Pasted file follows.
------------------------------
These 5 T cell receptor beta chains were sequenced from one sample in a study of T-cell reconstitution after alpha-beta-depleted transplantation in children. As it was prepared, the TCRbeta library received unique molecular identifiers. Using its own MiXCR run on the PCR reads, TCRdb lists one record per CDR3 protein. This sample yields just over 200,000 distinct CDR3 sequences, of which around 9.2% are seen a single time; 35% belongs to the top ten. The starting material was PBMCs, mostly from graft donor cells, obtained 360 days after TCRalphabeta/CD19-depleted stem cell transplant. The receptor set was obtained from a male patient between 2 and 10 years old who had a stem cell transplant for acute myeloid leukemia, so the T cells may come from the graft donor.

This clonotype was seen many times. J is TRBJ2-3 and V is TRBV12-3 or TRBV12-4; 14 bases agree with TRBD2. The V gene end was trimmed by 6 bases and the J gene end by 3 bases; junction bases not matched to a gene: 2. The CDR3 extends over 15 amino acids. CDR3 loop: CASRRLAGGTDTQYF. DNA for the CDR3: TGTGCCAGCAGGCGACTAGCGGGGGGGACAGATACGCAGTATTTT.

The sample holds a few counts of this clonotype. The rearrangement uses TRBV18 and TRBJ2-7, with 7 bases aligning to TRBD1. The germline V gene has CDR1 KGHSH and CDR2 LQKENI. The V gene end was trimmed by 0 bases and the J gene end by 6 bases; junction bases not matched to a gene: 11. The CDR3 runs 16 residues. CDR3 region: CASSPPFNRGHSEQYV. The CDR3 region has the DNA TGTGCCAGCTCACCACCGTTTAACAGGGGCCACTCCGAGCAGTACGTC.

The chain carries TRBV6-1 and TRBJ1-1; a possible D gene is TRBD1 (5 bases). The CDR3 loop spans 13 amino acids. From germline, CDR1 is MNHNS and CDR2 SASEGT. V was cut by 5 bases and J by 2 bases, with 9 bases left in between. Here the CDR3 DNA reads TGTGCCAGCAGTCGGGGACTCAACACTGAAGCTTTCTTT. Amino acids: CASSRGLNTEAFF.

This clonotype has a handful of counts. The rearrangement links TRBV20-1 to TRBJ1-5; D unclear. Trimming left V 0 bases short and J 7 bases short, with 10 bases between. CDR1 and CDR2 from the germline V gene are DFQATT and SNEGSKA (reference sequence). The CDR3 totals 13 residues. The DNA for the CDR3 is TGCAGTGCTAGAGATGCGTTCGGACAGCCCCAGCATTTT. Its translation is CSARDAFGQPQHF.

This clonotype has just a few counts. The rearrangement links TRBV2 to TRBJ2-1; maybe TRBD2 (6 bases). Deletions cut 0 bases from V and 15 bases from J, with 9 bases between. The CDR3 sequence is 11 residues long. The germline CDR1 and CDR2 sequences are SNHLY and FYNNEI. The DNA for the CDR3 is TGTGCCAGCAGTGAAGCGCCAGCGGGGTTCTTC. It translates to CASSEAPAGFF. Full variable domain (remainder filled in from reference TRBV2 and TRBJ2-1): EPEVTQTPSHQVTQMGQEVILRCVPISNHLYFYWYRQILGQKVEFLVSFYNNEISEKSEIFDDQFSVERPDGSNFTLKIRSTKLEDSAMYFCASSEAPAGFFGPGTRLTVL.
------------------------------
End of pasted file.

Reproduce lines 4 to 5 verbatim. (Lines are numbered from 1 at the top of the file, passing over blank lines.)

The chain carries TRBV6-1 and TRBJ1-1; a possible D gene is TRBD1 (5 bases). The CDR3 loop spans 13 amino acids. From germline, CDR1 is MNHNS and CDR2 SASEGT. V was cut by 5 bases and J by 2 bases, with 9 bases left in between. Here the CDR3 DNA reads TGTGCCAGCAGTCGGGGACTCAACACTGAAGCTTTCTTT. Amino acids: CASSRGLNTEAFF.

This clonotype has a handful of counts. The rearrangement links TRBV20-1 to TRBJ1-5; D unclear. Trimming left V 0 bases short and J 7 bases short, with 10 bases between. CDR1 and CDR2 from the germline V gene are DFQATT and SNEGSKA (reference sequence). The CDR3 totals 13 residues. The DNA for the CDR3 is TGCAGTGCTAGAGATGCGTTCGGACAGCCCCAGCATTTT. Its translation is CSARDAFGQPQHF.